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Run CrystalControl without interactive Logon?

Bastler

New member
Hi there!

Recently I experimented a little with CrystalControl and the Task Scheduler...

My goal in this effort was to get CrystalControl (and therefore my 2 634USB-Displays) to run while there is no user logged on. This is a server system, usually there's nobody logged on (interactively), but the System is always online and it would be nice to have the displays show the stats!

What I found out is this:

I logged on as Administrator, started CrystalControl and configured it to my liking.
Then I created a tast that starts CrystalControl using the Administrator's User account and set it up to run at startup.


To test functionality I started the task manually (while logged on as Administrator)

Everything checked out, the displays showed the requested info and the task completed successfully.

However, if this very same task is executed while there's no user logged on the computer beeps once and that's it. The Task Manager still shows CrystalControl as running, but the displays don't work!

I believe CrystalControl produces some kind of runtime error (for example because there's no Systray to put the icon into), pops up a dialog box, beeps and then waits for input, but since scheduled tasks usually don't interact with the logon desktop I cannot say for sure...

Is there any way to get it to work even without an interactive user logged on to the console, so I can have it running in the background without having to log on?

If that's not possible, how about starting it at logon (not at system startup), but having it REMAIN ACTIVE even after logoff? Can that be done?

I'm pretty familiar with scheduling tasks (also through the command line tools), creating and modifying windows Services and using the Management Console, but it would be cool if someone could point out where to look for the appropriate switches... :)


@Admin:
What exactly is it that prevents CrystalControl from running when there's no user logged on? Does it require a taskbar present? so would it help if one would create a virtual interactive desktop for the program to run in?
I know this is possible in WinXP Pro, but it's not exactly a 5-minute-task (if you've never done it before) from what I've heard, so I'm wondering if it's worth spending a day trying...
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Last edited:

CF Mark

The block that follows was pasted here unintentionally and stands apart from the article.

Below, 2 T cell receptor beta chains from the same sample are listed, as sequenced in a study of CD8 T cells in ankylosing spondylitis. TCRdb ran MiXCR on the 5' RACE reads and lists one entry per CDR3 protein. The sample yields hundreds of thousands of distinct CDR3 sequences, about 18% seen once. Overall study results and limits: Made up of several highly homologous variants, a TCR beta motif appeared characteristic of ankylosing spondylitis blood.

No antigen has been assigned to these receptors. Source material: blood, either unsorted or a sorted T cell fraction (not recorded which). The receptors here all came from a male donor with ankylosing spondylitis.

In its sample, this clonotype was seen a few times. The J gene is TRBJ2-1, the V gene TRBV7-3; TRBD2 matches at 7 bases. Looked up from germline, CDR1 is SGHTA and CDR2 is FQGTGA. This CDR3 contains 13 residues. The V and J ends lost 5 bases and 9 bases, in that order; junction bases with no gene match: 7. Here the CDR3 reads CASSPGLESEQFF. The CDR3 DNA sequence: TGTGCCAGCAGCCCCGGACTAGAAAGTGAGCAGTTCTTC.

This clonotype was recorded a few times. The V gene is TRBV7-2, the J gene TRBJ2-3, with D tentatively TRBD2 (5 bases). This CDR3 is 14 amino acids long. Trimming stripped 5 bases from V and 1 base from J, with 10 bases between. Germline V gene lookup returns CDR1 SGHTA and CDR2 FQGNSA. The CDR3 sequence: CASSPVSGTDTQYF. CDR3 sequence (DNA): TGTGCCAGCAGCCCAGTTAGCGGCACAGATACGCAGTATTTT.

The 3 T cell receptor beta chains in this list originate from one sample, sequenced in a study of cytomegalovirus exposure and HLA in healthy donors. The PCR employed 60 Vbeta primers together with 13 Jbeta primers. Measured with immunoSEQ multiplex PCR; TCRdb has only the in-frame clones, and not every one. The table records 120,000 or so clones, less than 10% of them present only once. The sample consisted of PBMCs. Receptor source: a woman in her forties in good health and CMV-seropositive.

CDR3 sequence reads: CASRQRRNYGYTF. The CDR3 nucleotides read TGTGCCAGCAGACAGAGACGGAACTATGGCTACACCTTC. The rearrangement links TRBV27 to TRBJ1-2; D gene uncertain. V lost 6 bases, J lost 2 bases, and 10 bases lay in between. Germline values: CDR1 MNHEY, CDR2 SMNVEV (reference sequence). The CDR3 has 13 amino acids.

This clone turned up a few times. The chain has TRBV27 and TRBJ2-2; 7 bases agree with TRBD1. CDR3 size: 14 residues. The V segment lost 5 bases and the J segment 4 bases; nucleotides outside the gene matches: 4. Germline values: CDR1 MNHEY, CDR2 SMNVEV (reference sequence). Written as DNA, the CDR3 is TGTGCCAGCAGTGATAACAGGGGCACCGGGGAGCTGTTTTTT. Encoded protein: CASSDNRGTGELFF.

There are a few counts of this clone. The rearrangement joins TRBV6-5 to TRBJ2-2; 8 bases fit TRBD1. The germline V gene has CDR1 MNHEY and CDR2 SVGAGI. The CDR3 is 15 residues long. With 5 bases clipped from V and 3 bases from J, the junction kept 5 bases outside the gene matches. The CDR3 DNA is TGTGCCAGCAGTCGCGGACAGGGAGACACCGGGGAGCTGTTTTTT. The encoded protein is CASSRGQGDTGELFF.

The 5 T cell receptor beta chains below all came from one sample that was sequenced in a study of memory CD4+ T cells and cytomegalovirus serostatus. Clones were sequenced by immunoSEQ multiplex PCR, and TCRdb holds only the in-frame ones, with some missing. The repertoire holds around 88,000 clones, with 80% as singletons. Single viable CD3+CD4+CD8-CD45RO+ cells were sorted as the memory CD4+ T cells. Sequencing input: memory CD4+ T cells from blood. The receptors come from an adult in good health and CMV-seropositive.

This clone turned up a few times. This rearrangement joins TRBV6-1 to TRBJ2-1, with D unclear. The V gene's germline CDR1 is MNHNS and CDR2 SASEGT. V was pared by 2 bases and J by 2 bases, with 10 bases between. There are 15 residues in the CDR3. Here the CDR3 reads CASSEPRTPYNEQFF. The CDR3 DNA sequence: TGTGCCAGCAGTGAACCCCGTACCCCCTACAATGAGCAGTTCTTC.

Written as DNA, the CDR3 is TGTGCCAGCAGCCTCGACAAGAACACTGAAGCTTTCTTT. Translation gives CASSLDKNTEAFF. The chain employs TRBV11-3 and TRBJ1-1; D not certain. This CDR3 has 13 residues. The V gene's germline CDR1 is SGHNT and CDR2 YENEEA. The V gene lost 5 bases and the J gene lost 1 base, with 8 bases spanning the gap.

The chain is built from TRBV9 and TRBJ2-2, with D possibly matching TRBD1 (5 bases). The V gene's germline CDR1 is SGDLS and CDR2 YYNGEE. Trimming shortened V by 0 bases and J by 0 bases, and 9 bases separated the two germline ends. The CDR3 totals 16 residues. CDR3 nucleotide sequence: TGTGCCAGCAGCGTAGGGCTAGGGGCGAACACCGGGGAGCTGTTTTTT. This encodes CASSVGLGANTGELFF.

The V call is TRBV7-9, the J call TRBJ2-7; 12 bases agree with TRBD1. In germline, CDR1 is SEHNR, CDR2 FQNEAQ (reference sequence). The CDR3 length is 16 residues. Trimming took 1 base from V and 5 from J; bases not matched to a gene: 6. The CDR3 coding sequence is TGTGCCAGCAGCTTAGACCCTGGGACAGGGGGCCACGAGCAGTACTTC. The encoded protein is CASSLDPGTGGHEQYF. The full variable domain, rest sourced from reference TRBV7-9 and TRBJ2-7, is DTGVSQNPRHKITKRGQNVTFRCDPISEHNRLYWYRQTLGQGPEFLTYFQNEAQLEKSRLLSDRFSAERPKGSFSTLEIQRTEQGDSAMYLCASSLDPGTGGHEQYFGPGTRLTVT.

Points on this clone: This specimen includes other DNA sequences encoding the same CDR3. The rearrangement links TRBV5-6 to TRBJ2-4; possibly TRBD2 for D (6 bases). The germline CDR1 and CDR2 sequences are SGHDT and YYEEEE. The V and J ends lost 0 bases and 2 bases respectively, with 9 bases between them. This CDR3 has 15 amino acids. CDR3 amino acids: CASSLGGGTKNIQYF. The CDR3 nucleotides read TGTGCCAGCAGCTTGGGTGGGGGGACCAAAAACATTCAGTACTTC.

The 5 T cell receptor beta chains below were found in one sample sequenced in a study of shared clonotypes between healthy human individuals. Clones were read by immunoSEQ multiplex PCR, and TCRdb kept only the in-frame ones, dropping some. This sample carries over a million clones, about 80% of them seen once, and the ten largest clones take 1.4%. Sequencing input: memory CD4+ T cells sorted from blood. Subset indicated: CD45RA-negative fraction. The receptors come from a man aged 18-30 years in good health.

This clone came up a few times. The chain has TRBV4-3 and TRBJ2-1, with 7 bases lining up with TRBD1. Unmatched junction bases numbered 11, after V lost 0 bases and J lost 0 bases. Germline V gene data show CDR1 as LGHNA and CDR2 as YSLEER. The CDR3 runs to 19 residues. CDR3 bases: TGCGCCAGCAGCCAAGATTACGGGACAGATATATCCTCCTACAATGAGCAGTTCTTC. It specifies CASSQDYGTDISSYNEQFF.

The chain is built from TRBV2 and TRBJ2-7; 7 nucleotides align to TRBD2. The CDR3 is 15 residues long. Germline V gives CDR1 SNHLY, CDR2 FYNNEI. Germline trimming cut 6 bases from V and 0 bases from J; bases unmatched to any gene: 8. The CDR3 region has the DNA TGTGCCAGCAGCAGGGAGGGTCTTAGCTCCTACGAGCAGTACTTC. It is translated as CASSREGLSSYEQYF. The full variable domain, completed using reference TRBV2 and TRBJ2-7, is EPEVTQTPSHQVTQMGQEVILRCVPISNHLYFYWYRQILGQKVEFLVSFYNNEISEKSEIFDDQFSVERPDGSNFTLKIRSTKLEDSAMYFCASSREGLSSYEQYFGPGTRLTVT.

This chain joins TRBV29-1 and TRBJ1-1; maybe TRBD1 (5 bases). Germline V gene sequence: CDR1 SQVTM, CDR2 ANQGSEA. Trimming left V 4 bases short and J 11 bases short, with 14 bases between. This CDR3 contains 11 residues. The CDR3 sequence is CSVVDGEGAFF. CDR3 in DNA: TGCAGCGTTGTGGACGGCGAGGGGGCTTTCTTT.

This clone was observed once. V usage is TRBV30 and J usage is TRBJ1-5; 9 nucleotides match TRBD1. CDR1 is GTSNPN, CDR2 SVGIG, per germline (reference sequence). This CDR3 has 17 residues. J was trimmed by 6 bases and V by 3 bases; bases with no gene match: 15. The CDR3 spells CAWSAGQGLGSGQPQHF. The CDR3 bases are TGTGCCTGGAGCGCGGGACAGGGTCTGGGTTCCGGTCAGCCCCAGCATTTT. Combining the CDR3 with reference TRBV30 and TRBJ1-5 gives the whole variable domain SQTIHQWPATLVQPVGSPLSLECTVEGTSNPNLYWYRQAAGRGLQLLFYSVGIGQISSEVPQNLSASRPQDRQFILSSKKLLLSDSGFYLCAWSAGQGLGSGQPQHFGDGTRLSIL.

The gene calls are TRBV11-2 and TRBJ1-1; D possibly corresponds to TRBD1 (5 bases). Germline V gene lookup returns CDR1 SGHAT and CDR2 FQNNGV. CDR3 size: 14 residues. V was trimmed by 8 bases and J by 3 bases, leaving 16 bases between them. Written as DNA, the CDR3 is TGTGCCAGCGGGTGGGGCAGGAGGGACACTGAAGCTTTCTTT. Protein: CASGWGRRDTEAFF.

Administrator
Interesting, i havnt heard of anyone trying this as yet.

Really, i cant comment on what it may/may-not be doing, since ive never tried.
Im not sure if the taskbar code would have a problem with it not being there.

So im of really no help with this :(

This is the main reason why CrystalControl2 runs as a NT service... so its more suited for dedicated server type applications.
 

Bastler

New member
This is the main reason why CrystalControl2 runs as a NT service...
Which brings us back to the probably most frequently asked question in this forum...
"When are we gonna see v2??" ;)

Seperating the actual program from the GUI and having the main routines run as service is definitely a good idea, it tends to run a lot more stable (since regular "Users" don't even have sufficient security privileges to harm the service in any way) and lays down the basis for running in the background on multi-user systems! Sweet move!

But if it's not done yet I can live with v1 for a little while longer I think, it's a smooth program as it is... :)


Back to the Problem at hand:

"srvany.exe" is a tool bundled in the Windows Ressource Kit, right? I don't have the WRK, so I have never heard of it before, but to be honest I don't think it's going to be of much help from what the Microsoft Knowledge Base has to say about it. :( (I'll try it, though.)

Why not? Well, I am almost certain it adresses a different issue of the "NT Service Problem".

Usually the main trouble is the communication with the Service Management Console. The latter not only starts the service, but also attempts to monitor and communicate with it.
Since "normal" applications don't usually send an "INIT_SUCCESS" back to the parent process after starting up and react to status requests during runtime, the Service Management Console has a habit of immediately terminating the "Custom Services" when it fails to establish communication with the child process. That's where programs like SrvAny step in, take over the talkative part and basically have the management console leave the custom service alone.

CrystalControl however does not even start under the local user's security context, I don't think moving it to the system account (whose inner structure is a little bit different due to the absence of interactive components like Desktop, Keyboard, Mouse) will solve the problem.

But as I said, I'll keep trying! Maybe (some time next week) I can write a little script and catch the output (error message etc.) CrystalControl gives, to find out what's actually missing...


I'll keep you informed!



:::UPDATE:::
Just another thought:
Is there something that configures the CrystalControl Splash screen to be in the middle of the "visible screen area"?
Because if yes this could maybe cause a runtime error, since without interactive logon this object does not exist or at least does not return a usable value...
:::UPDATE:::



By the way, two tiny bug reports for v. 1.0x:

1. When saving a screen in the editor and reloading it sometimes (not always) leading spaces are lost in all lines of the display screen (a word that started on position 4 where Positions 1-3 were spaces is suddenly left-bound!)
2. When starting CrystalControl with more than one display configured if the hardware isn't acually connected the application produces a stack overflow and crashes as soon as the first "Cannot Open COM XX, Module disabled" (or whatever it says) dialog appears.
 

Bastler

New member
Newsflash!

I managed to get CrystalControl running as a service using SRVANY.EXE (thanks for the suggestion)!

However, just that it runs doesn't mean it works!

The Problem: CC appears to store all settings (configured modules, what pages to display etc) on a "per user" basis. System services are by definition executed under the username "NT AUTHORITY\SYSTEM"
and do not interact with (and are not displayed on)
any user's interactive Desktop!
It is impossible to create a user account with that name in Windows.

--> I cannot configure CrystalControl to detect and make use of my displays, even though it runs!